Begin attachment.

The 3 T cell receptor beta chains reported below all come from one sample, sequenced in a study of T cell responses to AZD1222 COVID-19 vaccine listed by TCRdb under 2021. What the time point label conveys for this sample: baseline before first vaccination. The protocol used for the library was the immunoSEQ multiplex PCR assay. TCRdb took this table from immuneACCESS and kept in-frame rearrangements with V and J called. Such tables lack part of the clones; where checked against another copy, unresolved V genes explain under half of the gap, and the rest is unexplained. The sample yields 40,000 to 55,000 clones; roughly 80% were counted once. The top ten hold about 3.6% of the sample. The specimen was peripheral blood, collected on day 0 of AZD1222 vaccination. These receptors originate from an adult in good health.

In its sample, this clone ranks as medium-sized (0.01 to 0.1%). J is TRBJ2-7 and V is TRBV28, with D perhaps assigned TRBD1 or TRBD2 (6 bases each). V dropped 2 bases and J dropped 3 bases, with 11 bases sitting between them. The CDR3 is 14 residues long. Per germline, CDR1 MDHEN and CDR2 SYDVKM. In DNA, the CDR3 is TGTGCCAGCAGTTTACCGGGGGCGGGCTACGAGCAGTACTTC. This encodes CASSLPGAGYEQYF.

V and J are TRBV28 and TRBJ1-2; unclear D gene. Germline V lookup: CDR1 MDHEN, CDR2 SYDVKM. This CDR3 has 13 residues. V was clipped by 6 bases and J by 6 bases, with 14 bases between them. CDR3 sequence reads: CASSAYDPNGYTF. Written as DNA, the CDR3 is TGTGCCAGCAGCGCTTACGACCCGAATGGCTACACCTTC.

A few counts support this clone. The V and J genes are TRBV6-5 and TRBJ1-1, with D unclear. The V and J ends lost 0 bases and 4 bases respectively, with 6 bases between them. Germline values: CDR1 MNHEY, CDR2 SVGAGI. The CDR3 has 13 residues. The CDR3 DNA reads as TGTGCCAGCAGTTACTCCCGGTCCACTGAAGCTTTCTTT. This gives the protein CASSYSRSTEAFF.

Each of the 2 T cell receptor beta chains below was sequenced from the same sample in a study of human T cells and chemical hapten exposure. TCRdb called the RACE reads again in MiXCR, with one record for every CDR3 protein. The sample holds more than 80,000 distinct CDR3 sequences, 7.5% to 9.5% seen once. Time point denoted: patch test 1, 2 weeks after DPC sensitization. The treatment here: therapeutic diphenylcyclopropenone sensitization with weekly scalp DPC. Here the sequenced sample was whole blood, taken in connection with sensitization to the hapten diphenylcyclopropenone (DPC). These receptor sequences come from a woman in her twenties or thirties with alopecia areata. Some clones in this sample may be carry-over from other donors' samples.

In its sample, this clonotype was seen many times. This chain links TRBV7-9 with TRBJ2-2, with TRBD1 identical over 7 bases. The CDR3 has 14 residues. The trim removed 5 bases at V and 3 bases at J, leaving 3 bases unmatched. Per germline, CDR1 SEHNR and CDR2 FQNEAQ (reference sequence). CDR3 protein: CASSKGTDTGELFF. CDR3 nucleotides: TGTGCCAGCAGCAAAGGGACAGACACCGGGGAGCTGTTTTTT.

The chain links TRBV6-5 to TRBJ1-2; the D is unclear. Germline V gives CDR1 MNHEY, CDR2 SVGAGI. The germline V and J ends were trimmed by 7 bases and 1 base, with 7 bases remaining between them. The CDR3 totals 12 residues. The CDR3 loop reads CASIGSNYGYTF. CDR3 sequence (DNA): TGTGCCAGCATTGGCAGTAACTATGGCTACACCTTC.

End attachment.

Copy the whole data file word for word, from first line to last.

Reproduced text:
The 3 T cell receptor beta chains reported below all come from one sample, sequenced in a study of T cell responses to AZD1222 COVID-19 vaccine listed by TCRdb under 2021. What the time point label conveys for this sample: baseline before first vaccination. The protocol used for the library was the immunoSEQ multiplex PCR assay. TCRdb took this table from immuneACCESS and kept in-frame rearrangements with V and J called. Such tables lack part of the clones; where checked against another copy, unresolved V genes explain under half of the gap, and the rest is unexplained. The sample yields 40,000 to 55,000 clones; roughly 80% were counted once. The top ten hold about 3.6% of the sample. The specimen was peripheral blood, collected on day 0 of AZD1222 vaccination. These receptors originate from an adult in good health.

In its sample, this clone ranks as medium-sized (0.01 to 0.1%). J is TRBJ2-7 and V is TRBV28, with D perhaps assigned TRBD1 or TRBD2 (6 bases each). V dropped 2 bases and J dropped 3 bases, with 11 bases sitting between them. The CDR3 is 14 residues long. Per germline, CDR1 MDHEN and CDR2 SYDVKM. In DNA, the CDR3 is TGTGCCAGCAGTTTACCGGGGGCGGGCTACGAGCAGTACTTC. This encodes CASSLPGAGYEQYF.

V and J are TRBV28 and TRBJ1-2; unclear D gene. Germline V lookup: CDR1 MDHEN, CDR2 SYDVKM. This CDR3 has 13 residues. V was clipped by 6 bases and J by 6 bases, with 14 bases between them. CDR3 sequence reads: CASSAYDPNGYTF. Written as DNA, the CDR3 is TGTGCCAGCAGCGCTTACGACCCGAATGGCTACACCTTC.

A few counts support this clone. The V and J genes are TRBV6-5 and TRBJ1-1, with D unclear. The V and J ends lost 0 bases and 4 bases respectively, with 6 bases between them. Germline values: CDR1 MNHEY, CDR2 SVGAGI. The CDR3 has 13 residues. The CDR3 DNA reads as TGTGCCAGCAGTTACTCCCGGTCCACTGAAGCTTTCTTT. This gives the protein CASSYSRSTEAFF.

Each of the 2 T cell receptor beta chains below was sequenced from the same sample in a study of human T cells and chemical hapten exposure. TCRdb called the RACE reads again in MiXCR, with one record for every CDR3 protein. The sample holds more than 80,000 distinct CDR3 sequences, 7.5% to 9.5% seen once. Time point denoted: patch test 1, 2 weeks after DPC sensitization. The treatment here: therapeutic diphenylcyclopropenone sensitization with weekly scalp DPC. Here the sequenced sample was whole blood, taken in connection with sensitization to the hapten diphenylcyclopropenone (DPC). These receptor sequences come from a woman in her twenties or thirties with alopecia areata. Some clones in this sample may be carry-over from other donors' samples.

In its sample, this clonotype was seen many times. This chain links TRBV7-9 with TRBJ2-2, with TRBD1 identical over 7 bases. The CDR3 has 14 residues. The trim removed 5 bases at V and 3 bases at J, leaving 3 bases unmatched. Per germline, CDR1 SEHNR and CDR2 FQNEAQ (reference sequence). CDR3 protein: CASSKGTDTGELFF. CDR3 nucleotides: TGTGCCAGCAGCAAAGGGACAGACACCGGGGAGCTGTTTTTT.

The chain links TRBV6-5 to TRBJ1-2; the D is unclear. Germline V gives CDR1 MNHEY, CDR2 SVGAGI. The germline V and J ends were trimmed by 7 bases and 1 base, with 7 bases remaining between them. The CDR3 totals 12 residues. The CDR3 loop reads CASIGSNYGYTF. CDR3 sequence (DNA): TGTGCCAGCATTGGCAGTAACTATGGCTACACCTTC.